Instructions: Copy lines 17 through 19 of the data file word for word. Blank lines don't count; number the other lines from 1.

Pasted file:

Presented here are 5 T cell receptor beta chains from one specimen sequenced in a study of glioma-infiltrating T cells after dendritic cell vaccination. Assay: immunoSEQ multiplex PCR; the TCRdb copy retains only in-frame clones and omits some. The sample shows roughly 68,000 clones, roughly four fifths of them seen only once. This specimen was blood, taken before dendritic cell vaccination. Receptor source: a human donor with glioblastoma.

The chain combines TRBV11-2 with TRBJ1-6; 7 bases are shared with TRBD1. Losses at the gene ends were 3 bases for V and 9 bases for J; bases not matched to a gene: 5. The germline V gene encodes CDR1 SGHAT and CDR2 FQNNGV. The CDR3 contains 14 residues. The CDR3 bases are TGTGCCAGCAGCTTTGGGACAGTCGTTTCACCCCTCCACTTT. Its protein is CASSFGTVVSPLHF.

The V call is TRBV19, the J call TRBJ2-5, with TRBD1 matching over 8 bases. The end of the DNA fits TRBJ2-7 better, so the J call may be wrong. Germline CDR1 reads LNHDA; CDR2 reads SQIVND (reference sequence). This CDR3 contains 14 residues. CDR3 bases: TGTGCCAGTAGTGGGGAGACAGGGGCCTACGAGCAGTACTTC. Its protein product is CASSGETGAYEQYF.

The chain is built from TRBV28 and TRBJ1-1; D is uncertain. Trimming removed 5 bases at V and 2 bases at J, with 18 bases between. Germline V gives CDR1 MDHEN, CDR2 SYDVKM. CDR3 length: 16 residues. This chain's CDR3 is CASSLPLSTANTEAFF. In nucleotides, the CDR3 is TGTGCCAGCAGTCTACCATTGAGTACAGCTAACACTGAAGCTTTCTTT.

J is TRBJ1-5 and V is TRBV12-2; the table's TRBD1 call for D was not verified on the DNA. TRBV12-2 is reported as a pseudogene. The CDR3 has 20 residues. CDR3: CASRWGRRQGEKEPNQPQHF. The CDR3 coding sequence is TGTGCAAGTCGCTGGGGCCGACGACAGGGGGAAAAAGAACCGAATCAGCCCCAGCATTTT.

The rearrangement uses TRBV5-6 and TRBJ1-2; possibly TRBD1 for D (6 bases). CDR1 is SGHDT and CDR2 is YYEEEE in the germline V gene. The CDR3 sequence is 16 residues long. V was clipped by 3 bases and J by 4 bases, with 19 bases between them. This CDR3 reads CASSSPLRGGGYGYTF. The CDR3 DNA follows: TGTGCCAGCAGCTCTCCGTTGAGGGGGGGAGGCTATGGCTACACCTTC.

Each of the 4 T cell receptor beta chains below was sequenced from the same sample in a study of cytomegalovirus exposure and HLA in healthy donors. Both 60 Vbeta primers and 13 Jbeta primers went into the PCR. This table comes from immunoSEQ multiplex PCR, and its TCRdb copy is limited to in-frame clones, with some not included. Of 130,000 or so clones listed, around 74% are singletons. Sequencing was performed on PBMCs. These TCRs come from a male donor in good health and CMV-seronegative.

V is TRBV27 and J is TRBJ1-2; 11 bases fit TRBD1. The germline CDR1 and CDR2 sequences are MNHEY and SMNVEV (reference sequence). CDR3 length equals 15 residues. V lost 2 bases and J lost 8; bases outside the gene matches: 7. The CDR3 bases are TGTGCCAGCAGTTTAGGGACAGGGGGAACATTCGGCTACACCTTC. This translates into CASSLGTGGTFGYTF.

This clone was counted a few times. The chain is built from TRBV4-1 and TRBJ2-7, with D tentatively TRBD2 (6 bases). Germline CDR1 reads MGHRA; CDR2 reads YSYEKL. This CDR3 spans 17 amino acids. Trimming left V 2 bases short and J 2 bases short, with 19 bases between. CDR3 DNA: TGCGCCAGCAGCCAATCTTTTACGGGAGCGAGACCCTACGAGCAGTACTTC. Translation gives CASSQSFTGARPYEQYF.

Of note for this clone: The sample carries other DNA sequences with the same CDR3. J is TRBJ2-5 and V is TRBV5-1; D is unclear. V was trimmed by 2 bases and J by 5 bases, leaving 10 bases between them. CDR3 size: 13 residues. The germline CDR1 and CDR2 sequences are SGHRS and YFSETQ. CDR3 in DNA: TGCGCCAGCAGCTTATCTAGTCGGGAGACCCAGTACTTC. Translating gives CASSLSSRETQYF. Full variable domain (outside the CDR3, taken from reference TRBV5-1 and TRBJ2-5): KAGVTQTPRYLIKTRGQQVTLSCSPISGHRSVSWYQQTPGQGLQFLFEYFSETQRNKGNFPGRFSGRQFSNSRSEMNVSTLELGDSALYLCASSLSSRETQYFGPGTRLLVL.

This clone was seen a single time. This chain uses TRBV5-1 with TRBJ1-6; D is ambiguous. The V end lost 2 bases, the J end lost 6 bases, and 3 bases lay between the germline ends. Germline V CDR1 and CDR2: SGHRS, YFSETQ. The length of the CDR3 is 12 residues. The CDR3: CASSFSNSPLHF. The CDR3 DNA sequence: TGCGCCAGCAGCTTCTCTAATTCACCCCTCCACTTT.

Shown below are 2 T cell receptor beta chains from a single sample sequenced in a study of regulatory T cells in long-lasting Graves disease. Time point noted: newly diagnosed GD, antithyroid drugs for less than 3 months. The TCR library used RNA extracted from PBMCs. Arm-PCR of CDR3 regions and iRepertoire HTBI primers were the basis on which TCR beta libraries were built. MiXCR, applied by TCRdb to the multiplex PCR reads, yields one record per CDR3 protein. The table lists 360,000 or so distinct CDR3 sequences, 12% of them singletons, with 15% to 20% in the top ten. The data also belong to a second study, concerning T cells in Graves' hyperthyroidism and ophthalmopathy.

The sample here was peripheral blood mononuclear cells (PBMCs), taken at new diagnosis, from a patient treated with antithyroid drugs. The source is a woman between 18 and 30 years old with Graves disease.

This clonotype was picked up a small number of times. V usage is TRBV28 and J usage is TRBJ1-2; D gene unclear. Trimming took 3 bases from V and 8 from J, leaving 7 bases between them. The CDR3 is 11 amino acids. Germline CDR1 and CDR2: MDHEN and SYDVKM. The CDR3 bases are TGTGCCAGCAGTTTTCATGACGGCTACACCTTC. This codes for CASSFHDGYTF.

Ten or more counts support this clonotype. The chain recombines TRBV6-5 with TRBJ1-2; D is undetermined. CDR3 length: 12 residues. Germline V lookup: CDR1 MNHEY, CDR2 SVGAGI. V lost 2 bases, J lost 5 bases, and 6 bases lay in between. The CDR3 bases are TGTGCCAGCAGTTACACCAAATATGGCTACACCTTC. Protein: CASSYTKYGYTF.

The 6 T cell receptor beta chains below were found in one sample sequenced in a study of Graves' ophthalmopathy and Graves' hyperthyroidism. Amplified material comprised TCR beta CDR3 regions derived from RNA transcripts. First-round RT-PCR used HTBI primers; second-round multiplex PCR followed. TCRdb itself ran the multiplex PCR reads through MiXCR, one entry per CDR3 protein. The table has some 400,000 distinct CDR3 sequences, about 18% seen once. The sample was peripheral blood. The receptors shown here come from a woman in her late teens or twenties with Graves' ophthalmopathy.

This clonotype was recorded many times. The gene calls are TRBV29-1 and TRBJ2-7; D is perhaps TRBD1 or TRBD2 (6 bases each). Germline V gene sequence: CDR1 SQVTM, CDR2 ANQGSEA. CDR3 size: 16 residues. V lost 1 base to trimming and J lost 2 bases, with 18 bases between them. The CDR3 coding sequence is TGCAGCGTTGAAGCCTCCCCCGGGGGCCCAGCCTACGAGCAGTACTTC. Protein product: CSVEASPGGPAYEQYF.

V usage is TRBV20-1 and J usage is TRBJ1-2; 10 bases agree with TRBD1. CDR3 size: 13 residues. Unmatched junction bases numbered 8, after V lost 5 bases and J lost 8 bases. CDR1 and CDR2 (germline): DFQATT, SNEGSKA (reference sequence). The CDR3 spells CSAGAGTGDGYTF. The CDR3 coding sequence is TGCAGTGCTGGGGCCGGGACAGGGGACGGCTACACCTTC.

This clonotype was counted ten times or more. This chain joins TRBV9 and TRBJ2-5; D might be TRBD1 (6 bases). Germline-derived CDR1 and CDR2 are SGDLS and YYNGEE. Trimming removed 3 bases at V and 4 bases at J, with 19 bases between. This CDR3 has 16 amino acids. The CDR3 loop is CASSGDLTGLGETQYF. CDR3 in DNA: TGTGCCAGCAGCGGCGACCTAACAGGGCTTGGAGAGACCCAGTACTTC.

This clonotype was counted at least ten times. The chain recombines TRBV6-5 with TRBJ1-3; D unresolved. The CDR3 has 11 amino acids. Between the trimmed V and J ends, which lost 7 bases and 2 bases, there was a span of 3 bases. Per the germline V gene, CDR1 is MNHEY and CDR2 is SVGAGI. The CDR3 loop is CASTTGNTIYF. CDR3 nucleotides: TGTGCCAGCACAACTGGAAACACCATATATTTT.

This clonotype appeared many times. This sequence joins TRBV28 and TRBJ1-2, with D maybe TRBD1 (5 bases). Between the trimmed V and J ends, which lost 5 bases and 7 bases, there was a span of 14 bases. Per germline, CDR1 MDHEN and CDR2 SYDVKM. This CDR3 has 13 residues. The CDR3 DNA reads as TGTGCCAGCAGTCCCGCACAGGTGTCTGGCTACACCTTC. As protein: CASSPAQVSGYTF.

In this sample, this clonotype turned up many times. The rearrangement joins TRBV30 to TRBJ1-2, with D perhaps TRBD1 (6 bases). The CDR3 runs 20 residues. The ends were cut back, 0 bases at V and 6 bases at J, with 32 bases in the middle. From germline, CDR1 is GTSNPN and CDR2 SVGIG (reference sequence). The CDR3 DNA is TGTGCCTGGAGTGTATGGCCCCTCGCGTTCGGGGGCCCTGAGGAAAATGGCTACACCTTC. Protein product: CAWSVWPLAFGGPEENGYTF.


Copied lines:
This clonotype was recorded many times. The gene calls are TRBV29-1 and TRBJ2-7; D is perhaps TRBD1 or TRBD2 (6 bases each). Germline V gene sequence: CDR1 SQVTM, CDR2 ANQGSEA. CDR3 size: 16 residues. V lost 1 base to trimming and J lost 2 bases, with 18 bases between them. The CDR3 coding sequence is TGCAGCGTTGAAGCCTCCCCCGGGGGCCCAGCCTACGAGCAGTACTTC. Protein product: CSVEASPGGPAYEQYF.

V usage is TRBV20-1 and J usage is TRBJ1-2; 10 bases agree with TRBD1. CDR3 size: 13 residues. Unmatched junction bases numbered 8, after V lost 5 bases and J lost 8 bases. CDR1 and CDR2 (germline): DFQATT, SNEGSKA (reference sequence). The CDR3 spells CSAGAGTGDGYTF. The CDR3 coding sequence is TGCAGTGCTGGGGCCGGGACAGGGGACGGCTACACCTTC.

This clonotype was counted ten times or more. This chain joins TRBV9 and TRBJ2-5; D might be TRBD1 (6 bases). Germline-derived CDR1 and CDR2 are SGDLS and YYNGEE. Trimming removed 3 bases at V and 4 bases at J, with 19 bases between. This CDR3 has 16 amino acids. The CDR3 loop is CASSGDLTGLGETQYF. CDR3 in DNA: TGTGCCAGCAGCGGCGACCTAACAGGGCTTGGAGAGACCCAGTACTTC.